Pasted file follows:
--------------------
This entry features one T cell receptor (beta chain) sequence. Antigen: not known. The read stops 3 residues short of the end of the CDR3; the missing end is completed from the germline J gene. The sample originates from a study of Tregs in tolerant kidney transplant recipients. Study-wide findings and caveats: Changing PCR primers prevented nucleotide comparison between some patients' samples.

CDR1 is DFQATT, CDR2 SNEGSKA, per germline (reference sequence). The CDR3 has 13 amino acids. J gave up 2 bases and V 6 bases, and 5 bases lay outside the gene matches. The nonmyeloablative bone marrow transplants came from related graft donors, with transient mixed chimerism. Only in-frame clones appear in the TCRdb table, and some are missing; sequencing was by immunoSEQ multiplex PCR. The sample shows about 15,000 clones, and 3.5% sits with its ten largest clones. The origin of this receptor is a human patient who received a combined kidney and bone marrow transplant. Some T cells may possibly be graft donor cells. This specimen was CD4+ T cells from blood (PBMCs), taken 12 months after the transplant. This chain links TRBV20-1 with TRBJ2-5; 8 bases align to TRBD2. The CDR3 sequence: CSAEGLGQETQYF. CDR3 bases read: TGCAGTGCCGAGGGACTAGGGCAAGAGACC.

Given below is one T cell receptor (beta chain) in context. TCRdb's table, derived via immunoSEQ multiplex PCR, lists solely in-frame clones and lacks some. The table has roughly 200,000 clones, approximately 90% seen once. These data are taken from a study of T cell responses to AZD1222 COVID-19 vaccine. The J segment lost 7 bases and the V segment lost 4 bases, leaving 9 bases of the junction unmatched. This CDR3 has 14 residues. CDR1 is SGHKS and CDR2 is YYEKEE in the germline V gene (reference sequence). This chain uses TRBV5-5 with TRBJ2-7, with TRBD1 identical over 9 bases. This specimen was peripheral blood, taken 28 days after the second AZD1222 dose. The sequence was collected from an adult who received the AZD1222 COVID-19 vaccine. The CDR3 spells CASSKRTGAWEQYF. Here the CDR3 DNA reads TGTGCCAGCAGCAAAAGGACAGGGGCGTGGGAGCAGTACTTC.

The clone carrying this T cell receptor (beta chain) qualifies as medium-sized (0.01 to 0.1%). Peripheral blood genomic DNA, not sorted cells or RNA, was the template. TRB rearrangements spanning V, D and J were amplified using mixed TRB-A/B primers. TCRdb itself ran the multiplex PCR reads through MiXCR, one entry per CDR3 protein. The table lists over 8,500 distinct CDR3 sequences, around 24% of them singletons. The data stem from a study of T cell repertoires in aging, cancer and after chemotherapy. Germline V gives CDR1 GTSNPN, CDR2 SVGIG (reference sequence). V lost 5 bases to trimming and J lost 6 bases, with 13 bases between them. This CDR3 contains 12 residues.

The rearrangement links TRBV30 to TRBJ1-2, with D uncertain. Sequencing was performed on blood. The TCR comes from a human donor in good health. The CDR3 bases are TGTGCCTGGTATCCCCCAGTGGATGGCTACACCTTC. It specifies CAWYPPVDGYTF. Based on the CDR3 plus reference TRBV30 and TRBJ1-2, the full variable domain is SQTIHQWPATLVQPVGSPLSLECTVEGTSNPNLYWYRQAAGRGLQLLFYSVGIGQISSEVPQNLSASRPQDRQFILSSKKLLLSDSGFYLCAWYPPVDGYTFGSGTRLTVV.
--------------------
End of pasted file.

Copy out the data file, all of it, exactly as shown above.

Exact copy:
This entry features one T cell receptor (beta chain) sequence. Antigen: not known. The read stops 3 residues short of the end of the CDR3; the missing end is completed from the germline J gene. The sample originates from a study of Tregs in tolerant kidney transplant recipients. Study-wide findings and caveats: Changing PCR primers prevented nucleotide comparison between some patients' samples.

CDR1 is DFQATT, CDR2 SNEGSKA, per germline (reference sequence). The CDR3 has 13 amino acids. J gave up 2 bases and V 6 bases, and 5 bases lay outside the gene matches. The nonmyeloablative bone marrow transplants came from related graft donors, with transient mixed chimerism. Only in-frame clones appear in the TCRdb table, and some are missing; sequencing was by immunoSEQ multiplex PCR. The sample shows about 15,000 clones, and 3.5% sits with its ten largest clones. The origin of this receptor is a human patient who received a combined kidney and bone marrow transplant. Some T cells may possibly be graft donor cells. This specimen was CD4+ T cells from blood (PBMCs), taken 12 months after the transplant. This chain links TRBV20-1 with TRBJ2-5; 8 bases align to TRBD2. The CDR3 sequence: CSAEGLGQETQYF. CDR3 bases read: TGCAGTGCCGAGGGACTAGGGCAAGAGACC.

Given below is one T cell receptor (beta chain) in context. TCRdb's table, derived via immunoSEQ multiplex PCR, lists solely in-frame clones and lacks some. The table has roughly 200,000 clones, approximately 90% seen once. These data are taken from a study of T cell responses to AZD1222 COVID-19 vaccine. The J segment lost 7 bases and the V segment lost 4 bases, leaving 9 bases of the junction unmatched. This CDR3 has 14 residues. CDR1 is SGHKS and CDR2 is YYEKEE in the germline V gene (reference sequence). This chain uses TRBV5-5 with TRBJ2-7, with TRBD1 identical over 9 bases. This specimen was peripheral blood, taken 28 days after the second AZD1222 dose. The sequence was collected from an adult who received the AZD1222 COVID-19 vaccine. The CDR3 spells CASSKRTGAWEQYF. Here the CDR3 DNA reads TGTGCCAGCAGCAAAAGGACAGGGGCGTGGGAGCAGTACTTC.

The clone carrying this T cell receptor (beta chain) qualifies as medium-sized (0.01 to 0.1%). Peripheral blood genomic DNA, not sorted cells or RNA, was the template. TRB rearrangements spanning V, D and J were amplified using mixed TRB-A/B primers. TCRdb itself ran the multiplex PCR reads through MiXCR, one entry per CDR3 protein. The table lists over 8,500 distinct CDR3 sequences, around 24% of them singletons. The data stem from a study of T cell repertoires in aging, cancer and after chemotherapy. Germline V gives CDR1 GTSNPN, CDR2 SVGIG (reference sequence). V lost 5 bases to trimming and J lost 6 bases, with 13 bases between them. This CDR3 contains 12 residues.

The rearrangement links TRBV30 to TRBJ1-2, with D uncertain. Sequencing was performed on blood. The TCR comes from a human donor in good health. The CDR3 bases are TGTGCCTGGTATCCCCCAGTGGATGGCTACACCTTC. It specifies CAWYPPVDGYTF. Based on the CDR3 plus reference TRBV30 and TRBJ1-2, the full variable domain is SQTIHQWPATLVQPVGSPLSLECTVEGTSNPNLYWYRQAAGRGLQLLFYSVGIGQISSEVPQNLSASRPQDRQFILSSKKLLLSDSGFYLCAWYPPVDGYTFGSGTRLTVV.